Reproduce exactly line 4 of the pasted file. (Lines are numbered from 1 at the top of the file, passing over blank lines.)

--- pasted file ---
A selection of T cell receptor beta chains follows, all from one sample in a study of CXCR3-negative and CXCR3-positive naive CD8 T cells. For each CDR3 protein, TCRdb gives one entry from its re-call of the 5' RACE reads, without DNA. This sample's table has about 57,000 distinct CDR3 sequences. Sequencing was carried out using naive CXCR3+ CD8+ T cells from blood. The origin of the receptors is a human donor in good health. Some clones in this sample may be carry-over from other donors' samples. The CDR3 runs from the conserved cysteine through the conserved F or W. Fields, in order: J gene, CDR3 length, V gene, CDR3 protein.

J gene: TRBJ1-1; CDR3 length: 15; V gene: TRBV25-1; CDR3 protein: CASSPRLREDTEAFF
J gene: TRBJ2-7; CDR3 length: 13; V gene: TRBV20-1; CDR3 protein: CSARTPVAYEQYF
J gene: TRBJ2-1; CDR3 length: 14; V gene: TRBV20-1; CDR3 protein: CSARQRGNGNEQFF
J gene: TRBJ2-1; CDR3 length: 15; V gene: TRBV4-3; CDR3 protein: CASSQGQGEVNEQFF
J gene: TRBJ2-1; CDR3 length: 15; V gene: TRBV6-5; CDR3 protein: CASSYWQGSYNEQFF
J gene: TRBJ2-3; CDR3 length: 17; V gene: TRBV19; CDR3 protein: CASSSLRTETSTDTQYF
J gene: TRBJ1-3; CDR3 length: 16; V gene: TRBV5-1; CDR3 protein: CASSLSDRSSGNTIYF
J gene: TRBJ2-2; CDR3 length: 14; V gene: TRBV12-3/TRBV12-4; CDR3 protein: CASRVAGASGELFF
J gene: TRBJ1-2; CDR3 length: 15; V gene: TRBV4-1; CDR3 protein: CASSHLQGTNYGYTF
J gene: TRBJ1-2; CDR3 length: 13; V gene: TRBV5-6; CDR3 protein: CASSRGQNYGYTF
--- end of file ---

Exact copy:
J gene: TRBJ2-1; CDR3 length: 14; V gene: TRBV20-1; CDR3 protein: CSARQRGNGNEQFF